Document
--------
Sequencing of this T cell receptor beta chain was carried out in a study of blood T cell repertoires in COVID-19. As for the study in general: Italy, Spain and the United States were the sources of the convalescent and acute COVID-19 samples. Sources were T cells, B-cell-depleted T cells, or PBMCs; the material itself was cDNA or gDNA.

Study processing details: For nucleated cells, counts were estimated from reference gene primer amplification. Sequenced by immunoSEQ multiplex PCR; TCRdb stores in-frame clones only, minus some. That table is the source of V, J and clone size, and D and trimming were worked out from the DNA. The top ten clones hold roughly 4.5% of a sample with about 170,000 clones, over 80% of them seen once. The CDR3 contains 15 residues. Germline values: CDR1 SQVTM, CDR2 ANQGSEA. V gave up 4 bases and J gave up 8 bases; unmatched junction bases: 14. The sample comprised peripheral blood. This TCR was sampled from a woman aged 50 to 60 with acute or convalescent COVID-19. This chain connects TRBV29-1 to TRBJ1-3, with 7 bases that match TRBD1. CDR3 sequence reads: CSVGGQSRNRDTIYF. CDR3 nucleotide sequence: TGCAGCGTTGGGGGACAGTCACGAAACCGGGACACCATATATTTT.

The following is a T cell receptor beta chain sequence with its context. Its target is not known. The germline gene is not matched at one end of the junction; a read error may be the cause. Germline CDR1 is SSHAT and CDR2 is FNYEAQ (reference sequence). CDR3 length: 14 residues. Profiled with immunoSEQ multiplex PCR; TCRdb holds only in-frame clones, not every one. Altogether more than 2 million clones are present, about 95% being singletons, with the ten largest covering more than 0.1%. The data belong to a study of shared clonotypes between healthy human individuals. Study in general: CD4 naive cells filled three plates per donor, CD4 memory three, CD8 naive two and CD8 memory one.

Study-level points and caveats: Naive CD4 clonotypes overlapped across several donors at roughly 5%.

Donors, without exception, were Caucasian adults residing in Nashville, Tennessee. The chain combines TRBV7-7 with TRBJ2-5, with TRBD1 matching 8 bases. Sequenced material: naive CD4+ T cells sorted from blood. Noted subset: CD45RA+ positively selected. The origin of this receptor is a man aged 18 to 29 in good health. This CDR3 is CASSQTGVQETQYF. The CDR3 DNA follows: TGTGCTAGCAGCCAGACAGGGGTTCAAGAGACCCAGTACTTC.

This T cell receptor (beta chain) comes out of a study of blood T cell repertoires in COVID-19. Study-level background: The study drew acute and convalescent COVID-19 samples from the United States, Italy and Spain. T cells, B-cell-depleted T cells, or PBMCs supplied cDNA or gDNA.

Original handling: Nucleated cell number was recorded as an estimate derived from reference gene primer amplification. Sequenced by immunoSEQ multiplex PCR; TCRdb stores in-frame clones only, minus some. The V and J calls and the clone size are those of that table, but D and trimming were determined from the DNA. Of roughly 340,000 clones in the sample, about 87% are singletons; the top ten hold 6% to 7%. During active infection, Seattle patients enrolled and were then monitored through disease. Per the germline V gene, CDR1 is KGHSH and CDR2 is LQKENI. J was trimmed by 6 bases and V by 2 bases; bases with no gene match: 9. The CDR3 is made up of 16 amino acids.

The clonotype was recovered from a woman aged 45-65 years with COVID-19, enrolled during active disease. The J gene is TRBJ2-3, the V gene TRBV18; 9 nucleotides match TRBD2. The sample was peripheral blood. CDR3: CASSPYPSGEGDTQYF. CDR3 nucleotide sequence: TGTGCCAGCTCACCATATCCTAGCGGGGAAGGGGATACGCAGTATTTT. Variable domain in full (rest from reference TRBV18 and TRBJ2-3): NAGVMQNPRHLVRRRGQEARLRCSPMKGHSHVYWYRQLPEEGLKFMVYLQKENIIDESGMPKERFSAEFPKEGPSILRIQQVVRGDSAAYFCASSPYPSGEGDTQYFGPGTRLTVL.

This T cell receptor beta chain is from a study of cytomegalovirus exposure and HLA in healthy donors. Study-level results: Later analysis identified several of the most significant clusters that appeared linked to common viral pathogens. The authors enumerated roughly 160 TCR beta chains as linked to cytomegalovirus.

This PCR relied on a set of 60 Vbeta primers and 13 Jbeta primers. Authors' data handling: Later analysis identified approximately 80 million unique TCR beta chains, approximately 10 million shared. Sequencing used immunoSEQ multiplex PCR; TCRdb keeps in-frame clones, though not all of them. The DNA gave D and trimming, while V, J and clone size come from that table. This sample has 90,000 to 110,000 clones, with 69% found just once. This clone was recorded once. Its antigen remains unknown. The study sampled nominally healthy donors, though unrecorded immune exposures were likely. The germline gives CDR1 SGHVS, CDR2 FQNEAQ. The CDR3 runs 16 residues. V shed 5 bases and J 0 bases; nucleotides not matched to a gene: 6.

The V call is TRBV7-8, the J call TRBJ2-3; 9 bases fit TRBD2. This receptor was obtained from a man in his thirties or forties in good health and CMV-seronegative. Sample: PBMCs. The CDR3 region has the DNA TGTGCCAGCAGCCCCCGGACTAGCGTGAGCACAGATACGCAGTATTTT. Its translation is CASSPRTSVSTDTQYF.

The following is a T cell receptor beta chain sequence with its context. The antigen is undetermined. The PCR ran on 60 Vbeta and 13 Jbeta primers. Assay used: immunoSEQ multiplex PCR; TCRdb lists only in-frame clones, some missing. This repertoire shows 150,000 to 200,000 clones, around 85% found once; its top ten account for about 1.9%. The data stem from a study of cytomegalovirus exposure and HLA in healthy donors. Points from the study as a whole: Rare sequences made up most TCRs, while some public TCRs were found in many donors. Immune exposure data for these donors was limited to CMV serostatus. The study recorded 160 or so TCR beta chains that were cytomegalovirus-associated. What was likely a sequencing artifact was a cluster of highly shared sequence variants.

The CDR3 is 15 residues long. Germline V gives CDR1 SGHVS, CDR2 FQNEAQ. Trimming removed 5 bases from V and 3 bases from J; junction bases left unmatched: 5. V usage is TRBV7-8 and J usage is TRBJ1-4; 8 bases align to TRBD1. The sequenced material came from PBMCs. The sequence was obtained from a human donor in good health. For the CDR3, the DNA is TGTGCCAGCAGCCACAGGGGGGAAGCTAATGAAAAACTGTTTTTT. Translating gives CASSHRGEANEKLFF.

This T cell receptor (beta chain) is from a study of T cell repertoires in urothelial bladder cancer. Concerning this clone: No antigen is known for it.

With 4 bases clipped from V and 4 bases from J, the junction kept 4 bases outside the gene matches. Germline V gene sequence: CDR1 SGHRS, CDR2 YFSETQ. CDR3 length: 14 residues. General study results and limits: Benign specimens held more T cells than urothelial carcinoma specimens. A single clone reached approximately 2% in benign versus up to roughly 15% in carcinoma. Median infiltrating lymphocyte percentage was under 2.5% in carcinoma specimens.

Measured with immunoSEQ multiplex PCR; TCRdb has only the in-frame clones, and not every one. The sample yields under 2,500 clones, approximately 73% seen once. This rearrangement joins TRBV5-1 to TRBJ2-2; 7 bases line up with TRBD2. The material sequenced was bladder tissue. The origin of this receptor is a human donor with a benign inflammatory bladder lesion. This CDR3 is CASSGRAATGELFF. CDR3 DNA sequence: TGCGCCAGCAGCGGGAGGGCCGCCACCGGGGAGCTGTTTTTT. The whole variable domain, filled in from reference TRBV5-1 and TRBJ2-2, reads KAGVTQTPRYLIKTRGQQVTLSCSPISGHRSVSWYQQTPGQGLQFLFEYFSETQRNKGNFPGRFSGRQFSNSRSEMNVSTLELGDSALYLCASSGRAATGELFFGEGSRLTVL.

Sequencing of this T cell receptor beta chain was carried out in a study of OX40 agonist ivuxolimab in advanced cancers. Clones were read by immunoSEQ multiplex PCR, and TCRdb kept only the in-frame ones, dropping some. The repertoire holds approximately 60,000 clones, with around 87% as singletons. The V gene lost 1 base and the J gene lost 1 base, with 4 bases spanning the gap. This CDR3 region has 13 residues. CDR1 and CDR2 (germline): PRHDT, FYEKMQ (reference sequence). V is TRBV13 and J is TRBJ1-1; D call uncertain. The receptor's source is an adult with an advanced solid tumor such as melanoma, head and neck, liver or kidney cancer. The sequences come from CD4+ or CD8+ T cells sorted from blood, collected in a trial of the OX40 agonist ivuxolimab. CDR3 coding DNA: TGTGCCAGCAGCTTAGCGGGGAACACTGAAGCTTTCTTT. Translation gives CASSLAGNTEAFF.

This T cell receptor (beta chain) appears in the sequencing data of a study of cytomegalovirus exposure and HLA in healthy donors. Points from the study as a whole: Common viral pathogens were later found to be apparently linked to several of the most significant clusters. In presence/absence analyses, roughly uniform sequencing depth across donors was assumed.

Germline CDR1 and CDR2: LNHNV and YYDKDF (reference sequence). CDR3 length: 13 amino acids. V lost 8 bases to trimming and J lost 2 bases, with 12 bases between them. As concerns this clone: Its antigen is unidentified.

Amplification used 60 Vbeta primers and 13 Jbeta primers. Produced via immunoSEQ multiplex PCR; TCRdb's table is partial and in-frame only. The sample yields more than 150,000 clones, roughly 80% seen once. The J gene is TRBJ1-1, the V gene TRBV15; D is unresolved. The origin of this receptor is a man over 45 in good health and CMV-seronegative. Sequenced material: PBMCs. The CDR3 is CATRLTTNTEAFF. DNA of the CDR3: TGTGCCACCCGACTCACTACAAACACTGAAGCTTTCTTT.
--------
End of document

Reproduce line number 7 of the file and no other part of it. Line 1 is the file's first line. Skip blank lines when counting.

Original handling: Nucleated cell number was recorded as an estimate derived from reference gene primer amplification. Sequenced by immunoSEQ multiplex PCR; TCRdb stores in-frame clones only, minus some. The V and J calls and the clone size are those of that table, but D and trimming were determined from the DNA. Of roughly 340,000 clones in the sample, about 87% are singletons; the top ten hold 6% to 7%. During active infection, Seattle patients enrolled and were then monitored through disease. Per the germline V gene, CDR1 is KGHSH and CDR2 is LQKENI. J was trimmed by 6 bases and V by 2 bases; bases with no gene match: 9. The CDR3 is made up of 16 amino acids.